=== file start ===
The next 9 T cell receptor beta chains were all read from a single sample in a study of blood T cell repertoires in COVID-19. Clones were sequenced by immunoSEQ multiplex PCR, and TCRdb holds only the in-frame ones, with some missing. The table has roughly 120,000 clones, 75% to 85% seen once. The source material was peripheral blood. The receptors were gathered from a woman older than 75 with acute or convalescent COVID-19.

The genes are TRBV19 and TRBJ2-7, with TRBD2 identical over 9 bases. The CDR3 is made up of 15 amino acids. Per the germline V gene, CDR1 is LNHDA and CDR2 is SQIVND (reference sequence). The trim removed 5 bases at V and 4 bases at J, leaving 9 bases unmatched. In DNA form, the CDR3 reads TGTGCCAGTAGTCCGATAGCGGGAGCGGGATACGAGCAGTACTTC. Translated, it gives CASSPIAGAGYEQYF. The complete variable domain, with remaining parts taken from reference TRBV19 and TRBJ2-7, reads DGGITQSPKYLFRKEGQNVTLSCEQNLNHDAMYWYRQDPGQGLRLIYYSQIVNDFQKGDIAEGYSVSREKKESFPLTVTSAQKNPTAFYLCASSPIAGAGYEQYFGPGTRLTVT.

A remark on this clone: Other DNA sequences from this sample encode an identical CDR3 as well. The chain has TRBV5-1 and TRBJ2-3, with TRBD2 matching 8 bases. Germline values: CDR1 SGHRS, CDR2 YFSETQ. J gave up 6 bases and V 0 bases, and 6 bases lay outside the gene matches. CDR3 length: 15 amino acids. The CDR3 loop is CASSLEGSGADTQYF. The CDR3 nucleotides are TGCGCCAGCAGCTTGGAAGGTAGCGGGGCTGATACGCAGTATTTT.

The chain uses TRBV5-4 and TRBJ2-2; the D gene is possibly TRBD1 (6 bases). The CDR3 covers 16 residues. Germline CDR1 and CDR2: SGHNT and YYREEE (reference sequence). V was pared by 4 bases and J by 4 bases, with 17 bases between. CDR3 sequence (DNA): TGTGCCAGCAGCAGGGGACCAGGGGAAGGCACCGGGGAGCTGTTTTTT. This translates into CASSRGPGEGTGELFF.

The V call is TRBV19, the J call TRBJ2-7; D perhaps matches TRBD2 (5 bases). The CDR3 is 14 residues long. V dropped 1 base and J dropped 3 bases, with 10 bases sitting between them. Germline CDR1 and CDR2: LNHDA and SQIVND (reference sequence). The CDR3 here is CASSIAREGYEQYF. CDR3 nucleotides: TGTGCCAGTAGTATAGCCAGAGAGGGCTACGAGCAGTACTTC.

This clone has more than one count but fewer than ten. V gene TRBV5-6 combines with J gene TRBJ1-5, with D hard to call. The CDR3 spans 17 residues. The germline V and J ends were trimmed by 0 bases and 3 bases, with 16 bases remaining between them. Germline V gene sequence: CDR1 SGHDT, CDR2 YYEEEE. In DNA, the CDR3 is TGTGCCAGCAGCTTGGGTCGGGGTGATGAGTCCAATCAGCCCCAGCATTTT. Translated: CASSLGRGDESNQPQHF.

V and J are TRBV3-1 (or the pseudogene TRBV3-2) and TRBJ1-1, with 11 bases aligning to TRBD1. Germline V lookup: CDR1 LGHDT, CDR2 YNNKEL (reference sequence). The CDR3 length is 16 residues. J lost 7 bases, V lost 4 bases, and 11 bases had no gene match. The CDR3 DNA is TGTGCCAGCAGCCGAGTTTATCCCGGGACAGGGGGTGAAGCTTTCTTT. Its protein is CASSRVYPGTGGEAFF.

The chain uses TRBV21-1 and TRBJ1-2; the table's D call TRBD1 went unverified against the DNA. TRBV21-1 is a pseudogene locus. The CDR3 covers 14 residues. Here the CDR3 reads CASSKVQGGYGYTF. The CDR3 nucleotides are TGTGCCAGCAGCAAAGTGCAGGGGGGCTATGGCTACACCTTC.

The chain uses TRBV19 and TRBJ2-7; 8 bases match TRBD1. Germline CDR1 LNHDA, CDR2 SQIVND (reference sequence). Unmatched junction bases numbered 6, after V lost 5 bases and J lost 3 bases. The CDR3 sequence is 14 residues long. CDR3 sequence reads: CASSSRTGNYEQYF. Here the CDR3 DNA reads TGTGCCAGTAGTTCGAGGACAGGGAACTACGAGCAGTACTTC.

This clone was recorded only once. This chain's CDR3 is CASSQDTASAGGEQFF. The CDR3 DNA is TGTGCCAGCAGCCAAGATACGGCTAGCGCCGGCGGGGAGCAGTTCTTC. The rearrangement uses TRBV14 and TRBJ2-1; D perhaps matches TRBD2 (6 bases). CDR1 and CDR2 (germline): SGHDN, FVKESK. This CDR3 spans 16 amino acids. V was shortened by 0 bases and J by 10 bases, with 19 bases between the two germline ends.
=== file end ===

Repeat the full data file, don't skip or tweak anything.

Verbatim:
The next 9 T cell receptor beta chains were all read from a single sample in a study of blood T cell repertoires in COVID-19. Clones were sequenced by immunoSEQ multiplex PCR, and TCRdb holds only the in-frame ones, with some missing. The table has roughly 120,000 clones, 75% to 85% seen once. The source material was peripheral blood. The receptors were gathered from a woman older than 75 with acute or convalescent COVID-19.

The genes are TRBV19 and TRBJ2-7, with TRBD2 identical over 9 bases. The CDR3 is made up of 15 amino acids. Per the germline V gene, CDR1 is LNHDA and CDR2 is SQIVND (reference sequence). The trim removed 5 bases at V and 4 bases at J, leaving 9 bases unmatched. In DNA form, the CDR3 reads TGTGCCAGTAGTCCGATAGCGGGAGCGGGATACGAGCAGTACTTC. Translated, it gives CASSPIAGAGYEQYF. The complete variable domain, with remaining parts taken from reference TRBV19 and TRBJ2-7, reads DGGITQSPKYLFRKEGQNVTLSCEQNLNHDAMYWYRQDPGQGLRLIYYSQIVNDFQKGDIAEGYSVSREKKESFPLTVTSAQKNPTAFYLCASSPIAGAGYEQYFGPGTRLTVT.

A remark on this clone: Other DNA sequences from this sample encode an identical CDR3 as well. The chain has TRBV5-1 and TRBJ2-3, with TRBD2 matching 8 bases. Germline values: CDR1 SGHRS, CDR2 YFSETQ. J gave up 6 bases and V 0 bases, and 6 bases lay outside the gene matches. CDR3 length: 15 amino acids. The CDR3 loop is CASSLEGSGADTQYF. The CDR3 nucleotides are TGCGCCAGCAGCTTGGAAGGTAGCGGGGCTGATACGCAGTATTTT.

The chain uses TRBV5-4 and TRBJ2-2; the D gene is possibly TRBD1 (6 bases). The CDR3 covers 16 residues. Germline CDR1 and CDR2: SGHNT and YYREEE (reference sequence). V was pared by 4 bases and J by 4 bases, with 17 bases between. CDR3 sequence (DNA): TGTGCCAGCAGCAGGGGACCAGGGGAAGGCACCGGGGAGCTGTTTTTT. This translates into CASSRGPGEGTGELFF.

The V call is TRBV19, the J call TRBJ2-7; D perhaps matches TRBD2 (5 bases). The CDR3 is 14 residues long. V dropped 1 base and J dropped 3 bases, with 10 bases sitting between them. Germline CDR1 and CDR2: LNHDA and SQIVND (reference sequence). The CDR3 here is CASSIAREGYEQYF. CDR3 nucleotides: TGTGCCAGTAGTATAGCCAGAGAGGGCTACGAGCAGTACTTC.

This clone has more than one count but fewer than ten. V gene TRBV5-6 combines with J gene TRBJ1-5, with D hard to call. The CDR3 spans 17 residues. The germline V and J ends were trimmed by 0 bases and 3 bases, with 16 bases remaining between them. Germline V gene sequence: CDR1 SGHDT, CDR2 YYEEEE. In DNA, the CDR3 is TGTGCCAGCAGCTTGGGTCGGGGTGATGAGTCCAATCAGCCCCAGCATTTT. Translated: CASSLGRGDESNQPQHF.

V and J are TRBV3-1 (or the pseudogene TRBV3-2) and TRBJ1-1, with 11 bases aligning to TRBD1. Germline V lookup: CDR1 LGHDT, CDR2 YNNKEL (reference sequence). The CDR3 length is 16 residues. J lost 7 bases, V lost 4 bases, and 11 bases had no gene match. The CDR3 DNA is TGTGCCAGCAGCCGAGTTTATCCCGGGACAGGGGGTGAAGCTTTCTTT. Its protein is CASSRVYPGTGGEAFF.

The chain uses TRBV21-1 and TRBJ1-2; the table's D call TRBD1 went unverified against the DNA. TRBV21-1 is a pseudogene locus. The CDR3 covers 14 residues. Here the CDR3 reads CASSKVQGGYGYTF. The CDR3 nucleotides are TGTGCCAGCAGCAAAGTGCAGGGGGGCTATGGCTACACCTTC.

The chain uses TRBV19 and TRBJ2-7; 8 bases match TRBD1. Germline CDR1 LNHDA, CDR2 SQIVND (reference sequence). Unmatched junction bases numbered 6, after V lost 5 bases and J lost 3 bases. The CDR3 sequence is 14 residues long. CDR3 sequence reads: CASSSRTGNYEQYF. Here the CDR3 DNA reads TGTGCCAGTAGTTCGAGGACAGGGAACTACGAGCAGTACTTC.

This clone was recorded only once. This chain's CDR3 is CASSQDTASAGGEQFF. The CDR3 DNA is TGTGCCAGCAGCCAAGATACGGCTAGCGCCGGCGGGGAGCAGTTCTTC. The rearrangement uses TRBV14 and TRBJ2-1; D perhaps matches TRBD2 (6 bases). CDR1 and CDR2 (germline): SGHDN, FVKESK. This CDR3 spans 16 amino acids. V was shortened by 0 bases and J by 10 bases, with 19 bases between the two germline ends.